August 29, 2010
My First Loaf of White Bread
When we lived in Boston, I tried many times to work with yeast (in pizza dough). I didn't have any luck. I decided that yeast was going to be my arch nemesis. I gave up using it. When we moved to Colorado, I read about baking at a higher altitude. I thought to myself that if I couldn't work with yeast at sea level, then I really wouldn't have any luck with it at 5,000 feet above sea level.
I checked out some cookbooks from our local library. One of them was The Art & Soul of Baking. The first chapter was on "Yeast Bread and Rolls". The cookbook went into a lot of detail about making bread with yeast. I found it very helpful and educational. I had some leftover yeast, so I decided to give it a try again, just to see if I had any luck.
For my first high altitude yeast attempt, I went with the recipe for Old-Fashioned White Bread. The recipe seemed pretty basic and easy. I thought if it didn't work out then, I wouldn't have wasted much time and energy on it.
To my surprise, I was actually successful with yeast!! I have been so proud of myself for making a loaf of bread. I didn't let the yeast defeat me. :) I'm not sure what I was doing wrong in Boston, but it worked for me in Colorado. Maybe I wasn't using the right recipe, but now I have found one that works. I have since made pizza dough again, it was a success too. (I will share the pizza dough in a later post, so hold on to your seat for that one.) ;)
The bread smelled delicious while it was baking in the oven. I couldn't wait to eat it, but I did let it cool for a bit before slicing it. I topped it with butter, while it was still a little warm. Oh, so yummy! It was a great feeling to eat the bread, knowing that I made it from scratch.
Sadly, I got sick the day after I made the bread (but not from the bread), so I didn't get a chance to take a picture of it sliced. That's why I only have one picture.
The cookbook also lists a variation on the recipe, it can be made into Monkey Bread! I want to try that soon.
Old-Fashioned White Loaf
1/4 cup warm water (110 to 115 degrees)
1 teaspoon sugar
1 tablespoon active dry yeast, or 2 1/4 teaspoons instant yeast
1 cup warm whole milk
2 tablespoons unsalted butter, melted
3 cups bread flour or unbleached all-purpose flour
1 1/2 teaspoons salt
1 egg, lightly beaten
Place the water, sugar, and yeast in a small bowl and whisk to blend. Allow mixture to sit for 10 minutes, or until yeast is activated and foamy or bubbling. In a medium bowl, whisk together the warm milk and melted butter.
Place the flour and salt in the bowl of the stand mixer. Mix for 1 minute on medium speed to blend. Add the yeast mixture and milk mixture and mix on medium speed just until the dough comes together, 2 to 3 minutes. Cover the bowl with plastic wrap or a damp lint-free cotton towel and let the dough rest for 20 minutes to allow it to fully hydrate before further kneading. Turn the speed to medium-low and continue to knead until the dough is firm, elastic, and smooth, 3 to 6 minutes.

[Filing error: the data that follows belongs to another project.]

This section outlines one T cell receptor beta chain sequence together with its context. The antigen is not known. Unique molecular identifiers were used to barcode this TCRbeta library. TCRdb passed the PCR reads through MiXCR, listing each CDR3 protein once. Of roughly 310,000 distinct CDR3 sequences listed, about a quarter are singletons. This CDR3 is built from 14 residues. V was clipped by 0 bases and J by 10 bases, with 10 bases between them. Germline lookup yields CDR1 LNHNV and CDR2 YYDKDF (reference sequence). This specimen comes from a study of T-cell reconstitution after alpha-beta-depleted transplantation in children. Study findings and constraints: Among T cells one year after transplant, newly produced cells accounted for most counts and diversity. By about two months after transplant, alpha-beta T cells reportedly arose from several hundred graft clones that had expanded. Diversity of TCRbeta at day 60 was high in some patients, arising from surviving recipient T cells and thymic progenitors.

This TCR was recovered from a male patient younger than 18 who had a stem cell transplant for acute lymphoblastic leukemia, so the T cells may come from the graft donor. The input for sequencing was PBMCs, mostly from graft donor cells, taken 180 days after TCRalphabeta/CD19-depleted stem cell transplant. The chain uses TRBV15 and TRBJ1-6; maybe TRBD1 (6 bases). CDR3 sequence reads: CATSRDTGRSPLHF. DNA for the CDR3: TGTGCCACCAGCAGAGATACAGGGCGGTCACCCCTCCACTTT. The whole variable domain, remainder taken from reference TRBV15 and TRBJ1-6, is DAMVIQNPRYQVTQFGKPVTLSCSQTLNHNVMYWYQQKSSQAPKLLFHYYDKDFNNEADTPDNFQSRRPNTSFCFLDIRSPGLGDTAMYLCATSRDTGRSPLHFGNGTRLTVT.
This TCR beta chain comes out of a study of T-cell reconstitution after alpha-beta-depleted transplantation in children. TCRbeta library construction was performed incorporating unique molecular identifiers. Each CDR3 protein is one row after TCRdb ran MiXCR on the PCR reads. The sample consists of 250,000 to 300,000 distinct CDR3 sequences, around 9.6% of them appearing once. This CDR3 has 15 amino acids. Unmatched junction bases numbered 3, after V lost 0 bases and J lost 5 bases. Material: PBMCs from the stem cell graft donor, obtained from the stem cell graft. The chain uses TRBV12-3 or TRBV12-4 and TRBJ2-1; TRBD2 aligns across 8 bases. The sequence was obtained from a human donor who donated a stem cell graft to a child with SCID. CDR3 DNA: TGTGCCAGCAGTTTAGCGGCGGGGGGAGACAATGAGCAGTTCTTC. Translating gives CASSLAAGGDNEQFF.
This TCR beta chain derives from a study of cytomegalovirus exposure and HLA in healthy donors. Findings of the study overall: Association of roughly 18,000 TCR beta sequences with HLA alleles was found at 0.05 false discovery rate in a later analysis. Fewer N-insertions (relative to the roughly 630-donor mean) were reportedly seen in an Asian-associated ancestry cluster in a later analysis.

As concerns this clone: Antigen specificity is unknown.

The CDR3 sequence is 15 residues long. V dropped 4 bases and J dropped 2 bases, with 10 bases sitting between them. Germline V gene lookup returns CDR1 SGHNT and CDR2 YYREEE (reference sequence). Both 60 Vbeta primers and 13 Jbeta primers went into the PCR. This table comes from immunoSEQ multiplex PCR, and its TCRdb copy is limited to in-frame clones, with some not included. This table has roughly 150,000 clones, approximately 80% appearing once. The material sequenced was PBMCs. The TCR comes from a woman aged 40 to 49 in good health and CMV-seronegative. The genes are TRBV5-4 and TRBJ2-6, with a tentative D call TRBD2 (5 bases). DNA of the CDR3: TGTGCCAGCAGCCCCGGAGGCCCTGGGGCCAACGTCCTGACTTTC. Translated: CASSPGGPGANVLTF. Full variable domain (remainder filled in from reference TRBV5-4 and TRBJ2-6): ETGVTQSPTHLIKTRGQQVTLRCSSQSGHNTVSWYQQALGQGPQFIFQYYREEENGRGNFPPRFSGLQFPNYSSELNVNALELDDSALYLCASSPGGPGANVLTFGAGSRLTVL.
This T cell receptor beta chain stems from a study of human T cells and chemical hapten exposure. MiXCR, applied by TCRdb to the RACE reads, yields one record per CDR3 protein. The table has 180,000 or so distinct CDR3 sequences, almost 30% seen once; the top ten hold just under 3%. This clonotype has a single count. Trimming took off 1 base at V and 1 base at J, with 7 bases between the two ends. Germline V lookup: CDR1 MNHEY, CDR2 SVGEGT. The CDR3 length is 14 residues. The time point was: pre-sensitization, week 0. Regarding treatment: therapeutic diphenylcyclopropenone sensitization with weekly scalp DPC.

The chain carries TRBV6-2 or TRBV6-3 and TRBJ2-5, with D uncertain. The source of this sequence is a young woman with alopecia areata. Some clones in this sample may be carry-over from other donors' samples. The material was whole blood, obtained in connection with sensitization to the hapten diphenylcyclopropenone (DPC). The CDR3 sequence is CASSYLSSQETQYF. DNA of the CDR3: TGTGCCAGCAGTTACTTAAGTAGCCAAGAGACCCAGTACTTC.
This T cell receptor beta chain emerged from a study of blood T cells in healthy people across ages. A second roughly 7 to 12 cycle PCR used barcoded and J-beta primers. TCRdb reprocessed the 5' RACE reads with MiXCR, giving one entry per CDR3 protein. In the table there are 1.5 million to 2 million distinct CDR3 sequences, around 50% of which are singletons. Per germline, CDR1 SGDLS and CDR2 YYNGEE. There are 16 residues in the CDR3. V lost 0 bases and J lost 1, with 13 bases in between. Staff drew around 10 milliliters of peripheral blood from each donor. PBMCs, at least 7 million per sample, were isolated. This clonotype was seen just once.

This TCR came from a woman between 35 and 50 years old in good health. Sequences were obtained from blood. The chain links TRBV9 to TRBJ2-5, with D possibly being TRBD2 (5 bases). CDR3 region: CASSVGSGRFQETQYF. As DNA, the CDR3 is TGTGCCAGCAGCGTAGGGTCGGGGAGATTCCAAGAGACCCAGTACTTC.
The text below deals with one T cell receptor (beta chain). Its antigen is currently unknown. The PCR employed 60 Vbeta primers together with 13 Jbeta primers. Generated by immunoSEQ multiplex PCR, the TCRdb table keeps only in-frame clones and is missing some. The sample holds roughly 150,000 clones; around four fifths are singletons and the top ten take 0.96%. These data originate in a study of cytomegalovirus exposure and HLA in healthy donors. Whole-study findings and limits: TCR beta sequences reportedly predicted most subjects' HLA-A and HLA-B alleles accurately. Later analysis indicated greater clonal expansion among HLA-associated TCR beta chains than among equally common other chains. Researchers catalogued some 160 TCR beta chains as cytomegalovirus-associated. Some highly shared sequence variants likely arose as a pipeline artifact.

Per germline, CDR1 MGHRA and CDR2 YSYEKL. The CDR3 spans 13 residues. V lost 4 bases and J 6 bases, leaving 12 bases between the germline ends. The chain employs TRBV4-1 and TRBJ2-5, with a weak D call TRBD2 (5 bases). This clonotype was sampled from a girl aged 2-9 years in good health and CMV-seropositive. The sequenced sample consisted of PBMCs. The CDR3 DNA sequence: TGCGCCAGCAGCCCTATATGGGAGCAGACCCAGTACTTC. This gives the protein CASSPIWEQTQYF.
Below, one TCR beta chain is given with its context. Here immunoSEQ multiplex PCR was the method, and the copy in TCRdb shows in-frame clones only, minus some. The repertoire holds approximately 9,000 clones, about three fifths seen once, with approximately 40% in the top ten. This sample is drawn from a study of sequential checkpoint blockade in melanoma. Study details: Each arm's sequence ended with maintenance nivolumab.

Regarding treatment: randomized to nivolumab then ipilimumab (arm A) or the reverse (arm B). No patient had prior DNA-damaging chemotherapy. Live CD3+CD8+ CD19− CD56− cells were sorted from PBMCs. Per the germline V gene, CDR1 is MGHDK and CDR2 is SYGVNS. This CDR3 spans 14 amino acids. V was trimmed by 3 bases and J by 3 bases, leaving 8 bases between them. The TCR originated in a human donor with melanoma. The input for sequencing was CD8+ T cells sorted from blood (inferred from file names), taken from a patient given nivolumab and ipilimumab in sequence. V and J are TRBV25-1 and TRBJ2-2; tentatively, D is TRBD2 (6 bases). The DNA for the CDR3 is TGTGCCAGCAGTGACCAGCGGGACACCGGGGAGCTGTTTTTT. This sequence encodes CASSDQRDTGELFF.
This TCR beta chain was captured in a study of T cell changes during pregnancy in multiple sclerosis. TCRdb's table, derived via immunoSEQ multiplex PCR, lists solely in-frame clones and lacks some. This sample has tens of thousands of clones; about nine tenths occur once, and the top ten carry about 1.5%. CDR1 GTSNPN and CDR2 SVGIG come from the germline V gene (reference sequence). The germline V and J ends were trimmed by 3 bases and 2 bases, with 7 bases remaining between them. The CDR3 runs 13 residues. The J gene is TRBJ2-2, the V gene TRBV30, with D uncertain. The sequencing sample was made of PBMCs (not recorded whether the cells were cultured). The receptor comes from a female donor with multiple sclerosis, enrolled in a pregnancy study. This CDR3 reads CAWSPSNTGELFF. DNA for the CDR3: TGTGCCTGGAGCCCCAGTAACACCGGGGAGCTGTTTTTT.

Lightly oil a tub or bowl, scrape the dough into the tub, and lightly coat the surface of the dough with a little oil. Cover the bowl with plastic wrap or a damp lint-free cotton towel and let the dough rest until doubled, 45 to 60 minutes (longer if the room is cold). If you are using a tub, be sure to mark the starting level of the dough with a pencil or piece of tape so it's easy to tell when the dough has doubled.
Turn the dough out onto a lightly floured work surface. Press down on the dough firmly to expel some of the air bubbles, but don't knead the dough again or it will be too springy and difficult to shape. Press the dough into a flattened rectangle whose long sides are a couple of inches shorter than the long sides of the bread pan. Arrange the dough so a long side is parallel to the edge of your work surface. Fold the long side opposite you up into the center of the rectangle. Fold the long side nearest you into the center. Use the heel of your hand to press the two edges together. Turn the dough 90 degrees. Roll the short side opposite you toward the center, and with each roll press your thumbs into the crease to seal it and to create tension on the outside of the dough. When you reach the bottom edge closest to you, use your fingers to pinch the final seam closed. The dough should be the same length as your baking pan. If it is short, gently roll it back and forth on your work surface, pressing slightly to elongate the dough. If it is too long, squeeze the dough together slightly to shorten it, and tuck the ends under if necessary. Place the dough, seam side down, in the pan.
Lightly oil the top of the dough to keep it moist. Cover the pan loosely with plastic wrap or a damp lint-free cotton towel and allow the dough to rise again until its top is 1/2 to 1 inch above the rim of the pan, 45 to 60 minutes. (My loaf did not rise above the edge of the pan, but it still turned out well).
Preheat the oven to 400 degrees and position an oven rack in the center. Brush the top of the loaf with a thin film of the beaten egg. Bake for 35 to 40 minutes. until the bread is golden and the internal temperature registers 200 degrees on an instant-read thermometer. Transfer to a rack to cool completely. Slice with a serrated knife.
Hat Tip - The Art & Soul of Baking by Cindy Mushet
Posted by Heather